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Amsterdam to Budapest Aboard a Viking River Cruise

KinderdijkThis chapter of “Travels of a Wine Blogger” is a river cruise from Amsterdam to Budapest that began on August 23rd 2015 and very briefly describes our adventure along the way with an emphasis on specific wine related activities.

We started the trip with great trepidation…after landing at the Amsterdam airport we were told the trip was not going to begin in Amsterdam as planned, but would have to get a train and make our way to Rotterdam to catch the boat because of the congestion caused by the tall ships event in Amsterdam. In the end we were bused to Rotterdam to meet the boat. We left the dock at Rotterdam at 5:30 am and proceeded to Kinderdijk that was a collection of windmills built in the mid-18th century. It turned out to be VERY interesting and educational as we learned about the water management dating from the 1400’s and the workings of a dutch windmill…A super interesting morning.

From a wine perspective we sampled both a German white and red (both Viking River Cruise house brand) the night before that were fair (at best) but at lunch we had Gruner Veltliner (Viking River Cruise house brand) that we both rated “pretty good”. However, tomorrow we’re in Cologne, Germany and have the name of a wine store that Russ Anderson at the Caviste Wine Shop in Winston-Salem, North Carolina gave us, so we’re hoping to really turn-up the wine quality and with no corking fee on the boat are planning a GREAT wine experience for the rest of the trip!!!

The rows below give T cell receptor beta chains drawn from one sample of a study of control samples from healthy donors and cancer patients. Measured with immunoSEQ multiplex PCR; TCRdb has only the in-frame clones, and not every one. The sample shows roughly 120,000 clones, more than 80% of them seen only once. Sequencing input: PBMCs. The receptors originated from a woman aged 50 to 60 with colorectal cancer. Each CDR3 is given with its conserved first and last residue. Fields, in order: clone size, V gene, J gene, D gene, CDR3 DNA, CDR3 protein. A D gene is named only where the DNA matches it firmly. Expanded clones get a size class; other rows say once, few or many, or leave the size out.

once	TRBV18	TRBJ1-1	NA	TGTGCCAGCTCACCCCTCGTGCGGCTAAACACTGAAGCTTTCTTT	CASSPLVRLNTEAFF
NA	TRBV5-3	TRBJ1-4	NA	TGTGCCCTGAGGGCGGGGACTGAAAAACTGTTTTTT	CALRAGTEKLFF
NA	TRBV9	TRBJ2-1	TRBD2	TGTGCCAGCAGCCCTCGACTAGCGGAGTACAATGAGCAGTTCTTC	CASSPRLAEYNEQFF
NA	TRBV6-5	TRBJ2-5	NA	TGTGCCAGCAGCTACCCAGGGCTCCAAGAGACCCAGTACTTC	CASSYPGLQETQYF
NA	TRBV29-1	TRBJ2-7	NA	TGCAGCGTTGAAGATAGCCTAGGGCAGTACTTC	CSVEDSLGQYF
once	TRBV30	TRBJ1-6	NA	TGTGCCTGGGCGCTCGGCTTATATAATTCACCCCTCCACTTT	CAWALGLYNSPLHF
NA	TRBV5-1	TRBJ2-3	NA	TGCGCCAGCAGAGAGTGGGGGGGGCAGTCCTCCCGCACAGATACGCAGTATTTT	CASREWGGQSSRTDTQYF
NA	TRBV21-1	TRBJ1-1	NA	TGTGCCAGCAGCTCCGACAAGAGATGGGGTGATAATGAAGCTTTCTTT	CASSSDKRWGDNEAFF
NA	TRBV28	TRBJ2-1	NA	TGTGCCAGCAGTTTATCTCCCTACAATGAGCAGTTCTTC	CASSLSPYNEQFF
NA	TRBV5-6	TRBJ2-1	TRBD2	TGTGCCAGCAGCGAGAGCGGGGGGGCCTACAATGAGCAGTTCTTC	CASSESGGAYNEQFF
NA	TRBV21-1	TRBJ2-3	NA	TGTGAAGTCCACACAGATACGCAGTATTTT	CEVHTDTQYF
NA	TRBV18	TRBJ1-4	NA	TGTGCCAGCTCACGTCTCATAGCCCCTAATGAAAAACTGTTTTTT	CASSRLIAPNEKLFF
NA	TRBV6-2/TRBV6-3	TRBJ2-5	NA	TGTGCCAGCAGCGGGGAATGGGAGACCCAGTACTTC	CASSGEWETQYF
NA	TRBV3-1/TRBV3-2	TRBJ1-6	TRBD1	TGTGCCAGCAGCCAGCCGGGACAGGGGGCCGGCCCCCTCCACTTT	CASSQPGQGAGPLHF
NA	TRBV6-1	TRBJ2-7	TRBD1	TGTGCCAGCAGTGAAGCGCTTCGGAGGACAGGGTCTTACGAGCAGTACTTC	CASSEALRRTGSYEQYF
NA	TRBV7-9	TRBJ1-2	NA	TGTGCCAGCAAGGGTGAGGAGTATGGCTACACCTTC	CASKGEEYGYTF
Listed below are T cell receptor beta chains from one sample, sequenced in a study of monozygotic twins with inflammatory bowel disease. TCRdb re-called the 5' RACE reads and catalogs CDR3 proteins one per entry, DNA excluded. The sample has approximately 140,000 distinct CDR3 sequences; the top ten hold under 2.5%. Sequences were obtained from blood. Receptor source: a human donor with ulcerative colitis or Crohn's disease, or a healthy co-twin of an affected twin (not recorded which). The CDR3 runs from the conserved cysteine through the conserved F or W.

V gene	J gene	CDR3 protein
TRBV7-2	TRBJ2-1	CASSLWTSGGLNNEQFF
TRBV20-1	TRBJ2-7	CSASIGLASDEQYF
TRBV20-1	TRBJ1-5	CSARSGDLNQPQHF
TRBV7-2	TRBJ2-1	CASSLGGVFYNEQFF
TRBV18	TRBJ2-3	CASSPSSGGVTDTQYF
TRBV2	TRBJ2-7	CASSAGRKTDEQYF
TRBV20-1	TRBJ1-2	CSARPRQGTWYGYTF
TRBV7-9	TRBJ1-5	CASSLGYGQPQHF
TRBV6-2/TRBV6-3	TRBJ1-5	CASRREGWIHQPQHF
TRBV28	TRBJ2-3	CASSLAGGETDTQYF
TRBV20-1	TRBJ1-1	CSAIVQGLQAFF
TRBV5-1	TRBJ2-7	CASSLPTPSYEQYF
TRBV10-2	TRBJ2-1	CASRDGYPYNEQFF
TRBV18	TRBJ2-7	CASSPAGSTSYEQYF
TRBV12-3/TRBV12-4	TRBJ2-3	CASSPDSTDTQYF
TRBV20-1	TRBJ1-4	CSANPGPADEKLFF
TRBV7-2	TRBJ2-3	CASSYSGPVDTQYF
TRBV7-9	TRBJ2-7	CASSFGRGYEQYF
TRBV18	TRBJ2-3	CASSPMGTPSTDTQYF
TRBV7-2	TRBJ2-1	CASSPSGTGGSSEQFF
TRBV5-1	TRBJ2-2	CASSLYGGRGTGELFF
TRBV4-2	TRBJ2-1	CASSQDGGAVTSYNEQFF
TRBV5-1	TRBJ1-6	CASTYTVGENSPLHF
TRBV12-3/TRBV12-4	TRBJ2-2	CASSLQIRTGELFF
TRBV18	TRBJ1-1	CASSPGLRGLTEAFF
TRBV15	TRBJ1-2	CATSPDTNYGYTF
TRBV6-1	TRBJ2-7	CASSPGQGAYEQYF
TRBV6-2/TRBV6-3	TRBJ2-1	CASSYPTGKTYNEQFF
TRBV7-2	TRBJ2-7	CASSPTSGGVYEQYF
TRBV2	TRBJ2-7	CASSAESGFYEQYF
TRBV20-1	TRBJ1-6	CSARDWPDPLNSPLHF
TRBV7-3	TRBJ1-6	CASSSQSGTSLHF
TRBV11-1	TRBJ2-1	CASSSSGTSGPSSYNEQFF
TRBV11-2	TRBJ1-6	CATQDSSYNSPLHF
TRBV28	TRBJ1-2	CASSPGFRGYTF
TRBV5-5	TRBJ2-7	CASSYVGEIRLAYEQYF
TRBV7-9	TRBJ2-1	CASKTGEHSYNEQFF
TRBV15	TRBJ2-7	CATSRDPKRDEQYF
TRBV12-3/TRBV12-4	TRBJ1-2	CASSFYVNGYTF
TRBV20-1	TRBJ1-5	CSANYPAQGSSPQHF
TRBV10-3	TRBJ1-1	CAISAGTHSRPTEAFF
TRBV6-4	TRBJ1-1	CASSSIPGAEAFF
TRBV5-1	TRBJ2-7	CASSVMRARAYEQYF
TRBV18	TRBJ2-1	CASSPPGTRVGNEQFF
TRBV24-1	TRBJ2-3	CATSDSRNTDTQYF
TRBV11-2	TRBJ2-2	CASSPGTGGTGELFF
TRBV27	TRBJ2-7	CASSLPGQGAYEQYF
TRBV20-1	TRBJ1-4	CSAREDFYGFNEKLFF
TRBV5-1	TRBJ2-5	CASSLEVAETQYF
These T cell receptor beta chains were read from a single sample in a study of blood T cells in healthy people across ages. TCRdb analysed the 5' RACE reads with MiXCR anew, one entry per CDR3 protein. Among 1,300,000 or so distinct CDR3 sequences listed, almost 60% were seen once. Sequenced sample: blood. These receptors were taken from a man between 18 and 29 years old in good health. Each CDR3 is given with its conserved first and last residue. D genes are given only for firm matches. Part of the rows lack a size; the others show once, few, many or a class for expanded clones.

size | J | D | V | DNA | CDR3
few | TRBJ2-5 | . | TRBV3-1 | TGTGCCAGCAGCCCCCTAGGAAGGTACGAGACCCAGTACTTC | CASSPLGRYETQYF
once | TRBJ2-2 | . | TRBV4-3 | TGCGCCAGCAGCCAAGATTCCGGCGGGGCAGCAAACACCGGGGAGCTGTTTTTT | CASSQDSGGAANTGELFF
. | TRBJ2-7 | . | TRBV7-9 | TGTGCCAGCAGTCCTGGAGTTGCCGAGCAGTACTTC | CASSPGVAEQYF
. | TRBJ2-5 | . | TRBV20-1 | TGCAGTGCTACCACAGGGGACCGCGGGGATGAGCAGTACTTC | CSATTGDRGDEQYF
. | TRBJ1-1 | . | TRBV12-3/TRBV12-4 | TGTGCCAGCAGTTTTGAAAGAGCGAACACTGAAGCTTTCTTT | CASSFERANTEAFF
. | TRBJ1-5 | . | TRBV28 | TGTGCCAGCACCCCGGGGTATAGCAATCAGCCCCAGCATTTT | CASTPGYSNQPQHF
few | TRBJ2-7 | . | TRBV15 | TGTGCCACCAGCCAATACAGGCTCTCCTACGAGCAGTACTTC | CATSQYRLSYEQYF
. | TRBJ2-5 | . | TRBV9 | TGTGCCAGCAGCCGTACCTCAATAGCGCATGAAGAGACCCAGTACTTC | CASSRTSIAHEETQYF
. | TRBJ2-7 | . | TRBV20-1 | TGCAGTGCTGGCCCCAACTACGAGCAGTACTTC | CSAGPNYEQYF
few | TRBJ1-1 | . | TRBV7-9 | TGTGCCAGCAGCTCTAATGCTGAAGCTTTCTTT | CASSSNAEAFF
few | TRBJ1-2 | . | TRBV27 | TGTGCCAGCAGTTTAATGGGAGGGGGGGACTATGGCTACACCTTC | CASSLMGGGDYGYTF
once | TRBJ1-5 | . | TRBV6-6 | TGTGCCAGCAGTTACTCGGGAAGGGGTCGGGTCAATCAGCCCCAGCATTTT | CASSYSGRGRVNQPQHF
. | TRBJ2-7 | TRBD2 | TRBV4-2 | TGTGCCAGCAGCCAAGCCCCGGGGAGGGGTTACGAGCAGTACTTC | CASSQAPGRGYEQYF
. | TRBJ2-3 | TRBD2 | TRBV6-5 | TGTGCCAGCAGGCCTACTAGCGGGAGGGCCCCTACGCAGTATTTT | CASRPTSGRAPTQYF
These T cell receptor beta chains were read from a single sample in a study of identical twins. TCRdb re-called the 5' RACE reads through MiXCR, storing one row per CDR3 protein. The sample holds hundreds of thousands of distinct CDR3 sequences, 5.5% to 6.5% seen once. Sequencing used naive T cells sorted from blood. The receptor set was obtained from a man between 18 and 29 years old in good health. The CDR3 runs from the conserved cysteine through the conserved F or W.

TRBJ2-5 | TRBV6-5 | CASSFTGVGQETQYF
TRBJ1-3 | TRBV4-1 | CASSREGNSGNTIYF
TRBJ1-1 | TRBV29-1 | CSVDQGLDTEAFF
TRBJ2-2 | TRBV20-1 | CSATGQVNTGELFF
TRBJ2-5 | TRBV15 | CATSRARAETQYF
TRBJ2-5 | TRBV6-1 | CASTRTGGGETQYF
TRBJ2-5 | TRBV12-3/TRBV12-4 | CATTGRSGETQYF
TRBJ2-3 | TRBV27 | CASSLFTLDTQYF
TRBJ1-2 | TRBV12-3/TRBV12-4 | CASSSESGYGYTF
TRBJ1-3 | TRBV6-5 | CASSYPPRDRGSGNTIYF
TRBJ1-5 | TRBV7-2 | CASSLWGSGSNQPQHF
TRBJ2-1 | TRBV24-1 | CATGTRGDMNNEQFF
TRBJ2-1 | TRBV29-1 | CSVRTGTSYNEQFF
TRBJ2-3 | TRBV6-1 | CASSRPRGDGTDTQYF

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Cologne Cathedral

Cologne, Germany. Interesting city…poor wine experience. We were only in the city for the morning so we took the city tour that ended at the cathedral. The largest one in Germany and quite impressive, but everyone’s comment was that it needed to be cleaned. It’s located near the train station and is covered with black soot. However, the interior lives up to the European cathedrals and was very impressive with its soaring vaulted ceilings.

Our Cologne wine experience was not nearly as good. The recommended store was closed, the second choice was a 20-minute car ride and we couldn’t find a taxi to get us there and back in time to be on board when the ship was casting off. So we found a wine shop near the river on my phone and made the 20 minute walk only to find it had a limited selection of inexpensive German wines. After we made our selection we found they didn’t take Visa cards. Out of desperation and help from a local we made our way to the nearest grocery store, and found they had a two-isle section of wines. Unfortunately most were less than $5 and we couldn’t read the labels or recognize any of the grapes. Out of desperation we bought two bottles, a white and red and headed back to the ship just in time as they were getting ready to pull up the gangway.